News Getting the hump: camels do battle in front of tens of thousands of spectators

On Sunday, more than 20,000 people will gather in Turkey to watch camels do battle in a spectacle that dates back thousands of years. It is, depending on your attachment to the ungainly beasts, a historic cultural institution to be celebrated – or a throwback to an era before animal-rights campaigns when it was OK to starve an animal for three months to make it cross.

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For camel trekking, try Somerset

Surreal? Certainly. But if you've got the hump with horse riding, why not go west aboard a charming, stately creature, asks Rupert Isaacson

Farmer's daughter brings new approach to sport of Sheikhs

The sight of 20 hump-backed and ungainly beasts clumping through the heat and dust of the Dubai desert is unlikely to induce the next great scramble for exclusive rights to pay-as-you view television coverage.

This week has been a ...

Good Week for camel racing, as more than 30,000 spectators turned up at a Berlin horse-race track to see the first camel race in northern Europe. "It's a shame we can't place any bets." said one man. "The camels would be ideal for bets because you never know what they are going to do in the middle of the race." Two camels sat down on the track for 15 minutes in mid-race; another stopped two metres from the finishing line.

Fashion: Dogs on the catwalk

How much is that doggy in the window, the one with the blue sequinned frock costing 80 quid? Charlotte Eagar on haute couture for hounds - it makes one simply howl. Styling by Holly Davies. Photographs by Jonathan Root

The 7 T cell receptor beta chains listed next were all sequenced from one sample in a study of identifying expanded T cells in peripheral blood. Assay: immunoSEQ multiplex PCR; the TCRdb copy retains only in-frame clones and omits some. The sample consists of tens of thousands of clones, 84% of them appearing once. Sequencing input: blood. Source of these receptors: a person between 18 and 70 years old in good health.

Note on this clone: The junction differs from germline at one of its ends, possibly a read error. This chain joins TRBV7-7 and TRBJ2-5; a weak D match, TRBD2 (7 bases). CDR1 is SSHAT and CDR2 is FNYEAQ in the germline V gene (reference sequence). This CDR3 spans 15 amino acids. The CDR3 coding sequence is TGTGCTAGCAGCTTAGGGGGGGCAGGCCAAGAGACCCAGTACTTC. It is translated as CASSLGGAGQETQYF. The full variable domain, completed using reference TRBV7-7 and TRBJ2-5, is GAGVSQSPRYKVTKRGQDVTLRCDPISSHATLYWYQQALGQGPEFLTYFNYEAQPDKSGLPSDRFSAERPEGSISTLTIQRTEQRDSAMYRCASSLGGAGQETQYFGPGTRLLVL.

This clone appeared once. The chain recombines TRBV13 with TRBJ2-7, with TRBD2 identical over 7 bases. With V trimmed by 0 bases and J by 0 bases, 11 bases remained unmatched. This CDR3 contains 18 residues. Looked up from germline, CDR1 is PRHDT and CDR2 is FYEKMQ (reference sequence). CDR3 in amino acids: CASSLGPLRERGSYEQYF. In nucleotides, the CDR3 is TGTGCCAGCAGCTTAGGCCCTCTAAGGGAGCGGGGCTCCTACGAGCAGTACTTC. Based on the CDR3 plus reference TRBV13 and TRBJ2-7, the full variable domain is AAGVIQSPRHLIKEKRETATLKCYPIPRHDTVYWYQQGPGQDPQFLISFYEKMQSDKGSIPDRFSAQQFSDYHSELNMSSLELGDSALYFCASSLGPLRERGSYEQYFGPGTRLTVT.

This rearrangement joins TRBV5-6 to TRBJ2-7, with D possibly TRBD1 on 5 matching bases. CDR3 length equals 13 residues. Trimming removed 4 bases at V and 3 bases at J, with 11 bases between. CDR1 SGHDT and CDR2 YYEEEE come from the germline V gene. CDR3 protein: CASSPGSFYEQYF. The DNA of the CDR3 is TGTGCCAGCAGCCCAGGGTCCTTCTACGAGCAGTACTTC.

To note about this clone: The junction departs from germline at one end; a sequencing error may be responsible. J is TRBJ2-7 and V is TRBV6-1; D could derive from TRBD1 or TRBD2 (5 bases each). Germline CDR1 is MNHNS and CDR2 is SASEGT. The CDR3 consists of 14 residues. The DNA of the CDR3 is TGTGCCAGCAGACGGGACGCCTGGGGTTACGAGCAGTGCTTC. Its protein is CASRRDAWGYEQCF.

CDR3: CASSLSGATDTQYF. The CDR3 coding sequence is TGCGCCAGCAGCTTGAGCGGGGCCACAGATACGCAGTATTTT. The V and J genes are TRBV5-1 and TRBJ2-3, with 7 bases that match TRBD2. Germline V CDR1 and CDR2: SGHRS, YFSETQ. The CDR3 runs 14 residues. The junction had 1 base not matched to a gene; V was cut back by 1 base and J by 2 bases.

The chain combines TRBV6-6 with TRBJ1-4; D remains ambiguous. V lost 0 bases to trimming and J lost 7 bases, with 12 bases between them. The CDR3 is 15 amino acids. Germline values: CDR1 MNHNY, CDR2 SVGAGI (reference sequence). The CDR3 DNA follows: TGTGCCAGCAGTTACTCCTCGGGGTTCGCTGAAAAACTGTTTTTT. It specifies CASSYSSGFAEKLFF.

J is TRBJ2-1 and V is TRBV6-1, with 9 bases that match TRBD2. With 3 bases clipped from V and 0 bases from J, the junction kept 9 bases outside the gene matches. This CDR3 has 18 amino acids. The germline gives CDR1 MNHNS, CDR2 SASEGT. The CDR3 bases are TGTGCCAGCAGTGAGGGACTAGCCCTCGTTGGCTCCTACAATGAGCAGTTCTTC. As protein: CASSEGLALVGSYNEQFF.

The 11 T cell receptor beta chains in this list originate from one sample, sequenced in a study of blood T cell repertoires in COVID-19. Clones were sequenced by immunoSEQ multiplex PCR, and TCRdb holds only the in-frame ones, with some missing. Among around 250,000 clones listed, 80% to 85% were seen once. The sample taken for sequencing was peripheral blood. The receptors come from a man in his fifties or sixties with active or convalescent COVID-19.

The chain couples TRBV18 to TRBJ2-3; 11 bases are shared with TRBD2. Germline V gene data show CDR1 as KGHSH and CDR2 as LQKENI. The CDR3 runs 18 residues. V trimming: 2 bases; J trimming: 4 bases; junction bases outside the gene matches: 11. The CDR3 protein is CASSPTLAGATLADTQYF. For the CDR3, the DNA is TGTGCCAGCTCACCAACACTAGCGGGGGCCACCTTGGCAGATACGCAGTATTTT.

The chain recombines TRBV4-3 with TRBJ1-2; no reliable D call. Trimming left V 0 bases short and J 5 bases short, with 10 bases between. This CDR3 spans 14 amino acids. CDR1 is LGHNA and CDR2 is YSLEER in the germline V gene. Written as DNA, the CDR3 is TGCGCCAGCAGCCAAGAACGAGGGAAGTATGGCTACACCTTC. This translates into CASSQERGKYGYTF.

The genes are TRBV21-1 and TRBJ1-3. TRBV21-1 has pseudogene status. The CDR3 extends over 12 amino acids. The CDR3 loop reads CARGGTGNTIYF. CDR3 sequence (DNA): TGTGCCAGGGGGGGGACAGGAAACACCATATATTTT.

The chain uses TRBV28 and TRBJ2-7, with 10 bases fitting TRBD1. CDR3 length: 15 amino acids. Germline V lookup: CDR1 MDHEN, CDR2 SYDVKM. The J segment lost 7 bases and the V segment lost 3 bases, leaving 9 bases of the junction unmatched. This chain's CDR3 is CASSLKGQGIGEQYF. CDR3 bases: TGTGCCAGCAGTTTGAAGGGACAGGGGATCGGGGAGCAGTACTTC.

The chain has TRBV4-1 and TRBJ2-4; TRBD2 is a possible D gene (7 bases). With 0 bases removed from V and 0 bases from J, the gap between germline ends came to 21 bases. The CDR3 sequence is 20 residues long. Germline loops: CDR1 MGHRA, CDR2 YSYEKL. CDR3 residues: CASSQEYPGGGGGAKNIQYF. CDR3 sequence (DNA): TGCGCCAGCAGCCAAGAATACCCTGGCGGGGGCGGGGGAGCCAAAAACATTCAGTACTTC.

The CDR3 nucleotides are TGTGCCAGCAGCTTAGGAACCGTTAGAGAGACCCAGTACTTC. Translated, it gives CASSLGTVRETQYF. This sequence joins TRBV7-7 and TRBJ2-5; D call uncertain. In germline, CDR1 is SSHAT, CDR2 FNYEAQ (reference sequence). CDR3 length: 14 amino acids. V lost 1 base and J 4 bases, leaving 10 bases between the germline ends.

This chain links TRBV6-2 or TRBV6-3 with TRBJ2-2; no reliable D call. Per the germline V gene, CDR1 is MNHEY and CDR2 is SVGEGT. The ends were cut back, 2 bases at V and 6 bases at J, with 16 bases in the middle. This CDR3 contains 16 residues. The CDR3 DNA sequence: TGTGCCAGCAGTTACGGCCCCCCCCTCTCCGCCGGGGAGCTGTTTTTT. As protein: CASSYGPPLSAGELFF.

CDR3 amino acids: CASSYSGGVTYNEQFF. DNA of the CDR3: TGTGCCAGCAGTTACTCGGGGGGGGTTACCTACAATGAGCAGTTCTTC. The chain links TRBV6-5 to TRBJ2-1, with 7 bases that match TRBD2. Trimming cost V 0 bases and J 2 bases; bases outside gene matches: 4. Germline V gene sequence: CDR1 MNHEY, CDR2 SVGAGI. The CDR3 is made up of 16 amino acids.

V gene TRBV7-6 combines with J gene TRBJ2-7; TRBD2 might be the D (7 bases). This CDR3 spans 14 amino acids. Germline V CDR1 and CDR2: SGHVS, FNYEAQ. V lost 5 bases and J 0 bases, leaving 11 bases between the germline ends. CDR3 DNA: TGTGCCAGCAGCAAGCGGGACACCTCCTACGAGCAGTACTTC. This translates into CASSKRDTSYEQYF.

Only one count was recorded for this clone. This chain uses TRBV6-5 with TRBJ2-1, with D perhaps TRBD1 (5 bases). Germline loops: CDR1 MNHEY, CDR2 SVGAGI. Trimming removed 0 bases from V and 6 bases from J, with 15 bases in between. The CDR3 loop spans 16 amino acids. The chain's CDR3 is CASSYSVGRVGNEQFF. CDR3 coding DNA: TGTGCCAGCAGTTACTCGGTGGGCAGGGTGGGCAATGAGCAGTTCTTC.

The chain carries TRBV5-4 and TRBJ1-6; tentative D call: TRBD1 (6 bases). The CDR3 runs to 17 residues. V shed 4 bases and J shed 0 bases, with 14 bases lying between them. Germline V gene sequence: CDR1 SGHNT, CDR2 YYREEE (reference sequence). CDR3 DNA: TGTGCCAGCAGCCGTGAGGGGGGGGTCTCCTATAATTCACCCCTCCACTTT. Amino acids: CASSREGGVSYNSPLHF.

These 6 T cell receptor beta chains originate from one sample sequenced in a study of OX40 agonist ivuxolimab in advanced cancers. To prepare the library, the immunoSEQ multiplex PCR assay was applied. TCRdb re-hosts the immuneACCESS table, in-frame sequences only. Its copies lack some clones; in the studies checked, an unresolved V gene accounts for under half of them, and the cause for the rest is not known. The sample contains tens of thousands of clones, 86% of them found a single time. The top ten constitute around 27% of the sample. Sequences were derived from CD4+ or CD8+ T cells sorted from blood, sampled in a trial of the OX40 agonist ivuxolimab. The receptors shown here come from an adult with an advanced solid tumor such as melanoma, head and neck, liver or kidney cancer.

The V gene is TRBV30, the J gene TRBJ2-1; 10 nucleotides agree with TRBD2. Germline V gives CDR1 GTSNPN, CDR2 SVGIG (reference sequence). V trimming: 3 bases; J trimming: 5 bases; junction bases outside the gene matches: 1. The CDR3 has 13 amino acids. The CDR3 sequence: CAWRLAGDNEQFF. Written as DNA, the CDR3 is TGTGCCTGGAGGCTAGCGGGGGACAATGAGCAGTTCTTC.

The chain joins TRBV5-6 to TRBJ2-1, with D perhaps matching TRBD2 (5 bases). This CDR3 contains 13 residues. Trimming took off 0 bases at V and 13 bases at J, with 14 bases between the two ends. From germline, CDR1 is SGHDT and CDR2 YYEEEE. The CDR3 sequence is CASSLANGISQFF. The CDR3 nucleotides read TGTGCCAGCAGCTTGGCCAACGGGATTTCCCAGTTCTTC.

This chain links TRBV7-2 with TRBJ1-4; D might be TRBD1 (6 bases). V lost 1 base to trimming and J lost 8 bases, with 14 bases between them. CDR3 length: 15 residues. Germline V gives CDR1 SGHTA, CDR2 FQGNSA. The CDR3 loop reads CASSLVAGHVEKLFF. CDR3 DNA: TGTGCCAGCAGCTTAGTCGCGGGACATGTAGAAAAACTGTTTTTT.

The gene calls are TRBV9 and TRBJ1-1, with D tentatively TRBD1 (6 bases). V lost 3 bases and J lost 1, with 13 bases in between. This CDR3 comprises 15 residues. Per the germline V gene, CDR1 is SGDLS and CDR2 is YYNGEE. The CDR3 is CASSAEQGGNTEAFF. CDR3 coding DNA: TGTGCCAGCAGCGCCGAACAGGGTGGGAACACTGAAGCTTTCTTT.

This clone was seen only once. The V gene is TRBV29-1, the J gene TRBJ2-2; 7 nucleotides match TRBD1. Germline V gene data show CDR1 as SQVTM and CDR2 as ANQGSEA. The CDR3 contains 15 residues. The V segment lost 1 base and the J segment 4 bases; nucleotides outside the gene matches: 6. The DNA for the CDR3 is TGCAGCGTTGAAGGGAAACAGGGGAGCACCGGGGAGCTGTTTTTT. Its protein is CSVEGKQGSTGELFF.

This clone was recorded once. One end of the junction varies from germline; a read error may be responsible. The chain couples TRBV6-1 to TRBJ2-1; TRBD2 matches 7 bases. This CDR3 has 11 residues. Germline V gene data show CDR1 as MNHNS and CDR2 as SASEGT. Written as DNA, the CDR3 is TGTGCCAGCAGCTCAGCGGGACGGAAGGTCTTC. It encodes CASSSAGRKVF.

Stroke tarantulas, pat a python...

Days out: Marwell is a hands-on zoo. By Emma Haughton


Oman was catapulted into the 20th century less than 40 years ago. The result is gentle social progress and a landscape of rare unsullied beauty

In the wheel world

Nicola Swanborough gets a chain reaction to the Camel Trail between Bodmin and Padstow

Racing: Thoroughbreds shaded by clouds and camels

When you see a lake in the desert it can generally be written off as a mirage, but there was nothing ethereal about the huge puddles around the Nad Al Sheba race-track here yesterday morning. The previous evening's call to prayer had also summoned up a thunderstorm of biblical proportions which raged throughout the night, depositing so much water on this normally bone-dry city that some started to question whether Saturday's Dubai World Cup might succumb to the elements.

Why don't you grow up?

There's nothing so sad as an Old Lad. Paul Quarry decides it's time to sample the pleasures of the more mature lifestyle

girls will be boys

In the new unisex stores and on the street, what's his is hers. Shw wea rs desert boots, flat-front trousers and boys' school shirts.

Camel safaris, canoes and chameleons


A good year for ...

A final set of records for 1996

Led by wise men

John Eisenhammer treks through the stark beauty of the Sahara
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On your feet!

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Bradley Cooper is terrific
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Fifa President Sepp Blatter warns his opponents: 'I forgive everyone, but I don't forget'

'I forgive everyone, but I don't forget'

Fifa president Sepp Blatter issues defiant warning to opponents
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High hopes for LSD

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German soldier who died fighting for UK in Battle of Waterloo should be removed from museum display and given dignified funeral, say historians

Saving Private Brandt

A Belgian museum's display of the skeleton of a soldier killed at Waterloo prompts calls for him to be given a dignified funeral